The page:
HomeDanish PoliticsExpert predicts significantly lower voter turnout in upcoming EU parliamentary elections

Expert predicts significantly lower voter turnout in upcoming EU parliamentary elections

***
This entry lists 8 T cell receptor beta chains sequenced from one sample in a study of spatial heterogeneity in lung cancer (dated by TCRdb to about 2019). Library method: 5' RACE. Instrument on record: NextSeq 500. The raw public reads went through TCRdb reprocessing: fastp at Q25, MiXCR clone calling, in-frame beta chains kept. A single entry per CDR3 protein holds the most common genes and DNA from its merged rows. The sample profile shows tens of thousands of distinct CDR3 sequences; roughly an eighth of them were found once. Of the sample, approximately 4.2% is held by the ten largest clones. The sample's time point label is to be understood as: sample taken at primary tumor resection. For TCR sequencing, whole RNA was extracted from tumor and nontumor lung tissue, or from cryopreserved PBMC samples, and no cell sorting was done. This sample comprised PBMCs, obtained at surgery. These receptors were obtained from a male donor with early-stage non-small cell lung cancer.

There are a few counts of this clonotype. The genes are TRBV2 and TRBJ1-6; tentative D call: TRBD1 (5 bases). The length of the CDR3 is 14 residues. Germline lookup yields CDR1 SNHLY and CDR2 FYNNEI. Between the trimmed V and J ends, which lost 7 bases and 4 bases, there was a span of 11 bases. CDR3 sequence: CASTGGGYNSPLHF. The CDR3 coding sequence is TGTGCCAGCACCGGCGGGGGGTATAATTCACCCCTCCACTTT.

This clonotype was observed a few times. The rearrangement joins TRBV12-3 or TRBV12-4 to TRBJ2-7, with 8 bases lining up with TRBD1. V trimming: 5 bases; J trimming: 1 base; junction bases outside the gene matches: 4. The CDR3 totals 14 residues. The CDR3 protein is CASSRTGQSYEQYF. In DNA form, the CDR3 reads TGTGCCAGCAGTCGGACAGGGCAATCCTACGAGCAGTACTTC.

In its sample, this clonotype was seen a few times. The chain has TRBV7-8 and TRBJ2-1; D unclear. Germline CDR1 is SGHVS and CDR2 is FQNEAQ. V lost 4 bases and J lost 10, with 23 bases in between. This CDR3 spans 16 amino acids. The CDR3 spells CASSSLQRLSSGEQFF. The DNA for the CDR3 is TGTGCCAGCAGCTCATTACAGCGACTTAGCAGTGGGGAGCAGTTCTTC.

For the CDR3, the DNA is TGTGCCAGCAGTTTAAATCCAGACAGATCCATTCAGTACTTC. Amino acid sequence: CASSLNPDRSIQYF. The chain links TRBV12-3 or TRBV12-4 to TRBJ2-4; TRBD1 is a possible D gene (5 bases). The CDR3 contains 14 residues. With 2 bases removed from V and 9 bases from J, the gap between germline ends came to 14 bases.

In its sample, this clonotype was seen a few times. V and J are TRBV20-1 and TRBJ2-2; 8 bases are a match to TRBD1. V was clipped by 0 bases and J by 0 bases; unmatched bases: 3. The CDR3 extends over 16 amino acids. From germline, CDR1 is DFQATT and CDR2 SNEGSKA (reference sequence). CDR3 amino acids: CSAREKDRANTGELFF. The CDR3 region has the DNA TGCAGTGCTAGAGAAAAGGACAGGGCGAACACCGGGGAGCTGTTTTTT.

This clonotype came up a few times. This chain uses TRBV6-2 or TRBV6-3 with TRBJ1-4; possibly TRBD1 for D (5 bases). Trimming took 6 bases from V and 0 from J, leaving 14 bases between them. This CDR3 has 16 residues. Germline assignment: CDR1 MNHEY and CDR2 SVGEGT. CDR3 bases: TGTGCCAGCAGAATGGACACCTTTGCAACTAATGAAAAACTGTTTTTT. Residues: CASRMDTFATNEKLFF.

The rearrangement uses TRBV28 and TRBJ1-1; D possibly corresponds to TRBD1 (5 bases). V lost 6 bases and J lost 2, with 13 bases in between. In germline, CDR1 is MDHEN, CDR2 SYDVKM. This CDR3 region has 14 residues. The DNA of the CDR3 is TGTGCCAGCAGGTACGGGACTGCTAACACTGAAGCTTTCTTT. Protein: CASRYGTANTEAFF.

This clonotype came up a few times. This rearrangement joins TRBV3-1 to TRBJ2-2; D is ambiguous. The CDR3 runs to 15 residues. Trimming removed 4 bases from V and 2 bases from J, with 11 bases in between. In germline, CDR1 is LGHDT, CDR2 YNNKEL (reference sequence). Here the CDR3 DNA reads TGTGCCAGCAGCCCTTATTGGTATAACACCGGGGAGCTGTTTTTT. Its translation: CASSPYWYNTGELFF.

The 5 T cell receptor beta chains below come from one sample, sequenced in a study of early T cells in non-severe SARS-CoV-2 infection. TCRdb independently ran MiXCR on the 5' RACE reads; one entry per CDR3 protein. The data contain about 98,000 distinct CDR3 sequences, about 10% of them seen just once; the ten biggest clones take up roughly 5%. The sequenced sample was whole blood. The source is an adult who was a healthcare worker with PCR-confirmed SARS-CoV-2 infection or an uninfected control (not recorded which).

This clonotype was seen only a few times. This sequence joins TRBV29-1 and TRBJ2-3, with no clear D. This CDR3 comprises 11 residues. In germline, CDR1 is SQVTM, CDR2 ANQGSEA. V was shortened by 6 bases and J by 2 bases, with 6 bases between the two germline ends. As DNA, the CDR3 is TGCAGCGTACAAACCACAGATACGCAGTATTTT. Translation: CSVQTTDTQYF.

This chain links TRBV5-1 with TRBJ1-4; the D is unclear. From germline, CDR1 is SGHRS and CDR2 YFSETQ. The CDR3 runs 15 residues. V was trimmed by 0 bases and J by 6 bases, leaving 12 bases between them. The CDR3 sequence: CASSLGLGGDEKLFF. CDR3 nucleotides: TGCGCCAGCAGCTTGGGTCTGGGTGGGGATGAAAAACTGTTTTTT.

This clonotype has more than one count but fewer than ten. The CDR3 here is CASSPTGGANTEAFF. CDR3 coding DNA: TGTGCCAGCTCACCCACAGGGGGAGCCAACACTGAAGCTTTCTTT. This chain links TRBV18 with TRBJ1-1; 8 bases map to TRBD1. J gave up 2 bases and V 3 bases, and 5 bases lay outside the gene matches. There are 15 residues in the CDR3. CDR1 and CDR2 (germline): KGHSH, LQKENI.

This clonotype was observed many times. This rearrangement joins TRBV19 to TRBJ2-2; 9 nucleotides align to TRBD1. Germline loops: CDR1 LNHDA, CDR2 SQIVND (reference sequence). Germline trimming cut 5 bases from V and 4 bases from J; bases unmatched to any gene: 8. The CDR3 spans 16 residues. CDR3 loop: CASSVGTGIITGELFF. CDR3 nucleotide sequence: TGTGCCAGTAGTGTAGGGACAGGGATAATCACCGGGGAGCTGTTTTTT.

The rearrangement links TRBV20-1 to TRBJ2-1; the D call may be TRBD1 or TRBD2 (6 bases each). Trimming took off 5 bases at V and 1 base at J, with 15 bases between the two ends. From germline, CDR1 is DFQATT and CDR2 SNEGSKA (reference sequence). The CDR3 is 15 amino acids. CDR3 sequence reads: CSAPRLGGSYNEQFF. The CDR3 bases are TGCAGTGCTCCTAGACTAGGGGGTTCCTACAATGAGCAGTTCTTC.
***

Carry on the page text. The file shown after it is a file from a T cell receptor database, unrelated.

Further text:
Expert predicts significantly lower voter turnout in upcoming EU parliamentary elections. The upcoming EU parliamentary elections could face a significant decrease in voter turnout. According to election researcher Kasper Møller Hansen from the University of Copenhagen, it will be difficult to reach the record-high turnout of 66.1 percent achieved in the last election in 2019. Kasper Møller Hansen predicts that turnout this time could end up around 50 percent. He points out that the high turnout in 2019 was driven by a combination of a major climate mobilization and an impending national election, significantly increasing interest in voting. Previous EU parliamentary elections have also benefited from concurrent referendums on important issues such as the patent court and the succession law. This time, however, the EU parliamentary election stands alone without support from concurrent events, which according to Møller Hansen could make it challenging to achieve a high voter turnout. He also notes that the current election campaign lacks themes that can attract voters to the polls in the same way as climate did last time. In addition, there is a lack of policy differences among most parties, which can make it difficult for voters to distinguish between them. “When people cannot see significant differences between the parties, it can seem pointless to vote,” says Kasper Møller Hansen. He adds that the lack of prominent candidates among the contenders could also negatively affect voter turnout. In the past, well-known politicians like Poul Schlüter, Poul Nyrup, and Morten Messerschmidt have been able to garner many votes, but this time the candidate field is relatively unknown. The absence of well-known candidates is also reflected in the campaign posters, where party leaders appear alongside unfamiliar candidates to attract attention. “It shows that the candidates individually have less significance,” says Møller Hansen. This is the tenth EU parliamentary election held in Denmark. The lowest voter turnout was recorded in 1989 with 46.2 percent. Out of the nine previous elections, only three have ended with a voter turnout below 50 percent.

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